The 25-year-old Dutch rider has had a stellar season so far, with a win in sprinter's festival Kuurne-Brussels-Kuurne and at least one victory in every stage race in which he has participated. The disqualification for the ignoring level crossing in the Scheldeprijs where he was the top favourite is a side note.
As a result, Groenewegen featured on the front pages of many Dutch cycling magazines in their Tour de France preview edition. A win in the first stage would have made him the first Dutch rider in the yellow jersey since Erik Breukink in 1989. That was a lot of pressure to deal with, pressure he received from the outside but likely also from himself. The desired win in the Vendée didn’t come in the opening stage, and then also not in the two following chances.
“The first two chances I had, my legs were really bad," Groenewegen said following his stage 7 victory. "The fourth stage was better, and that gave me confidence, because I felt the power in the legs was back. It has been better every day, and today was really good.”
Nevertheless, Groenewegen sensed that, to him, there was a lot of criticism and that was why he made a gesture that is more often seen on football fields: He put the finger on his mouth when crossing the finish line in a bid to tell his detractors to be silent.
"A lot of people criticized me in the first few days," he said. "It's hard for them, and it's also hard for me – it's frustrating for myself that it was not possible to win in the first days. Today I felt really good, and it's really good to speak with the legs.
"It was a big frustration that the legs were not good enough on the first stages. Then people say I'm not good enough to win at the Tour de France. Today we did it, and it was really great to win."
Friday’s longest Tour de France stage, 231 kilometres from Fougères to Chartres, was ridden mostly at an easy pace. The pace only picked up in the final kilometres when the peloton stormed towards Chartres. Once into the city centre, there was a sharp corner at 2km from the finish. From there, it was more or less straightforward until 500 metres from the line, where the road went up until the final 100 metres.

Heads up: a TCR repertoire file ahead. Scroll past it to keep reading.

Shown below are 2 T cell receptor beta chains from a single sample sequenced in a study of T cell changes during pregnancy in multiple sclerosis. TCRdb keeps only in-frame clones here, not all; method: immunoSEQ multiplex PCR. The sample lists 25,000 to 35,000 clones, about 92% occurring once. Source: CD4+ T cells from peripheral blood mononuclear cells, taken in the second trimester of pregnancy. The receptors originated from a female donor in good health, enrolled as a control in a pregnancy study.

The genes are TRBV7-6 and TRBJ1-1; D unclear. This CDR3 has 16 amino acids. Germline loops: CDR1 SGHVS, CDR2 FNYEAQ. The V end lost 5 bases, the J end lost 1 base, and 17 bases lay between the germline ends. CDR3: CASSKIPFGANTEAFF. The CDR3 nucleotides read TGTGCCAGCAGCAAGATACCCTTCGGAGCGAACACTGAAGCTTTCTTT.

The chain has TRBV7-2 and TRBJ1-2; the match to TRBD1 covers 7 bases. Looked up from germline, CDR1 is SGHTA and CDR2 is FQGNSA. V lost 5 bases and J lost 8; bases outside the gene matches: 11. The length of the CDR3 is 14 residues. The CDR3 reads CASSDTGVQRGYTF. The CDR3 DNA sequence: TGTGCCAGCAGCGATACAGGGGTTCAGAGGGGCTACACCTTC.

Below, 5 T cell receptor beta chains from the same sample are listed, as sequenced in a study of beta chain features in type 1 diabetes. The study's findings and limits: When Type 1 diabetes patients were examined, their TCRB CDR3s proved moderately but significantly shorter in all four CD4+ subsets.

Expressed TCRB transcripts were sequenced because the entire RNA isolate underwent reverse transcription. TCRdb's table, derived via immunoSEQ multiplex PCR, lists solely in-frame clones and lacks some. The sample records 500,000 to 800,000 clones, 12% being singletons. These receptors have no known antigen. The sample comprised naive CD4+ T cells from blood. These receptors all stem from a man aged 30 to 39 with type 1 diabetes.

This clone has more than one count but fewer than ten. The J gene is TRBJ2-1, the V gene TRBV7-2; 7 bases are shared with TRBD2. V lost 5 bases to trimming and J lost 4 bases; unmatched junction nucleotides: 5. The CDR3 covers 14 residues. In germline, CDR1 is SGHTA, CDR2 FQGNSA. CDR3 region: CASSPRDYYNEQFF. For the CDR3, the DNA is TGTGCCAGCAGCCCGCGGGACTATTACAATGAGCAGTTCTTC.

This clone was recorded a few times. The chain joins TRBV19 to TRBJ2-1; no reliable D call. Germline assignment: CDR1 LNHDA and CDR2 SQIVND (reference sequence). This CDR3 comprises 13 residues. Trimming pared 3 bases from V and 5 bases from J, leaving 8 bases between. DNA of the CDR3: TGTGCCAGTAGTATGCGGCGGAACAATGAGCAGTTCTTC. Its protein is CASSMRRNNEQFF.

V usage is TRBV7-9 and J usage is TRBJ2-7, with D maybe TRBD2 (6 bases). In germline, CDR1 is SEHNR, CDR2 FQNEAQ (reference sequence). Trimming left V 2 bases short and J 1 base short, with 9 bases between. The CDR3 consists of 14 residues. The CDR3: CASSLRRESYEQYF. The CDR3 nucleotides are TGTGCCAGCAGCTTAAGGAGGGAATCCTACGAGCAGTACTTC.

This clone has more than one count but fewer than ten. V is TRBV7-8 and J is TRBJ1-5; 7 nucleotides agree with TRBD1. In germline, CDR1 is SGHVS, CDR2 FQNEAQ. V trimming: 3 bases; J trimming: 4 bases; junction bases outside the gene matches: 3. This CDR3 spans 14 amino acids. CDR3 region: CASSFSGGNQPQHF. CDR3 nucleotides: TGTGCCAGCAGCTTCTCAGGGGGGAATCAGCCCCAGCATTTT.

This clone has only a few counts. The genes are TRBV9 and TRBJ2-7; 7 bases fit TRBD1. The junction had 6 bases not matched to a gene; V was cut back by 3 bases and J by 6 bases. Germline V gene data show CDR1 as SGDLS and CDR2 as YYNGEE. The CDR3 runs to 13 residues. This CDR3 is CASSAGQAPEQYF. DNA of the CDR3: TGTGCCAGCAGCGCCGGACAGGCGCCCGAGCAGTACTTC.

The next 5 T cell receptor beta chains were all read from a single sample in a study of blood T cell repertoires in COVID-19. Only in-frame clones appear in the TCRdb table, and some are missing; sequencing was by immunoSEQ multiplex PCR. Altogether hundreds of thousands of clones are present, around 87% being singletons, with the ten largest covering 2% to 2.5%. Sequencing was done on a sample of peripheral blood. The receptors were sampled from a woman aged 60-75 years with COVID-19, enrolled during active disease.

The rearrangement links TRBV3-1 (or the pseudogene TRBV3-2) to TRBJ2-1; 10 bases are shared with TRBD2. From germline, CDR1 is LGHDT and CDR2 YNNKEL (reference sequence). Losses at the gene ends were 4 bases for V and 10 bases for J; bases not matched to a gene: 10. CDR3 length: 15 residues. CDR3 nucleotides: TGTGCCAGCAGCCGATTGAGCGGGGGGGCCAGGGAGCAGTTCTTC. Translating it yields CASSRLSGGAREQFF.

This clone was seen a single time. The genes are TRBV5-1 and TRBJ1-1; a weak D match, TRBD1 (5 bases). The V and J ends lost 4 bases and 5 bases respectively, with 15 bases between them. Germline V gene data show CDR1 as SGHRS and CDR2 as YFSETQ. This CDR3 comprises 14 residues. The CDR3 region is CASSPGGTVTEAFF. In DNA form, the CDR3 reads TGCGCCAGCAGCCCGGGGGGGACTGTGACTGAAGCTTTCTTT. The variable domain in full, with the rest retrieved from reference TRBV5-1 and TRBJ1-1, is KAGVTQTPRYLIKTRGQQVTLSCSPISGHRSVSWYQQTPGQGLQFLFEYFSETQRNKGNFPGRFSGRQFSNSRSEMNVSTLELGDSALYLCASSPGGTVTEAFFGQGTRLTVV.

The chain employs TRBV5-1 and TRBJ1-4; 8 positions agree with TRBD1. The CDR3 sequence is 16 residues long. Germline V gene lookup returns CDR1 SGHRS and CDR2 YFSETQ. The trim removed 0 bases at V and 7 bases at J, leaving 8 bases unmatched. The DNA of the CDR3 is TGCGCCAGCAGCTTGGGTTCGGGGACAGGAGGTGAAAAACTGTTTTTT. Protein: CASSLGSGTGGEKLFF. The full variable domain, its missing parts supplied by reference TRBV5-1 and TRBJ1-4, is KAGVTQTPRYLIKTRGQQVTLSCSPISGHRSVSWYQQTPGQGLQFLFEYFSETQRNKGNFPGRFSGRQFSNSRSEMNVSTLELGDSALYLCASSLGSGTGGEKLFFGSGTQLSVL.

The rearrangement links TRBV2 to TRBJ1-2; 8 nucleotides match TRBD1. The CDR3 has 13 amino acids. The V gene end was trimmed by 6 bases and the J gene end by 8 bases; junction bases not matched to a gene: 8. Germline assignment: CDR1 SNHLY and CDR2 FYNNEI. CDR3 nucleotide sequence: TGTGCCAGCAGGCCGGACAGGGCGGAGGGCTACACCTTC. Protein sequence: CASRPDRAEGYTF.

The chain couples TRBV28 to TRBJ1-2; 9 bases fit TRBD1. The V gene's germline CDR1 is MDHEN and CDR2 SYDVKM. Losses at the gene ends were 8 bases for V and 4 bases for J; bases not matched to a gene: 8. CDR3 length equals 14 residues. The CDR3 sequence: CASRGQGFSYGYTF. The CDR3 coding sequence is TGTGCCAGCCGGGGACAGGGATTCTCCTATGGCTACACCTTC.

“I was in a good position," Groenewegen said. "It was really hectic and really hard. Two kilometres before the finish I found my team again. We had a talk, and they said, 'We are here on the right side’, so I went to the right side, and they did a really good job to bring me to front in the last 2km. Timo was in front of me, and I trust him. He put me in a really good position to sprint and he did a really good job."
Groenewegen was with Timo Roosen, just outside the top 15, when they reached the final kilometre. From there, Roosen shot forwards between riders and then steadily moved up from wheel to wheel until he found European champion Alexander Kristoff (UAE Team Emirates).
"The team did a really good job," Groenewegen said. "I said, 'Stay together', and we did it. I found Timo and he brought me to a good position to sprint from the wheel of Kristoff, so I say a big thank you to my team."
At 250 metres from the finish line, Groenewegen accelerated away from Kristoff on the outside of a slight corner with Mark Cavendish (Dimension Data) on his wheel. Double stage winner and world champion Peter Sagan (Bora-Hnasgrohe) was on the inside of the corner on the other side of Kristoff. Ahead of them was another double stage winner, Fernando Gaviria (Quick-Step Floors).
At 150 metres from the line, Groenewegen passed Gaviria, while Cavendish and Kristoff tangled and faded back. By this point, Gaviria and Sagan realised they weren't going to win the stage. Groenewegen continued his sprint until the line and then put his finger to his lips.
Groenewegen will be pleased that he definitely confirmed that his win on the Champs Élysées in the final stage of the 2017 Tour de France wasn't a fluke. Winning that sprint in the absence of several top sprinters who didn't make it over the mountains left a bad taste. Behind the podium, he was congratulated by Sagan and by overall leader Greg Van Avermaet (BMC Racing). He appreciated the congratulations from the green and yellow jersey wearers.
"Yeah, they say, 'Good job'. It's really nice to hear," Groenewegen said. "They're also really good riders with a lot of wins. I'll try to win the stages they win, but they're already great riders."
The win and the congratulations will surely boost his confidence ahead of the upcoming stages. Groenewegen's next chance to win will come on Saturday, then he has to survive the tough mountains stages.
"It's always good to win," he said. "It's really important for a sprinter to win, also for the confidence. First we celebrate this one, but tomorrow is a new chance, and of course we try it again, and I hope I see you again tomorrow."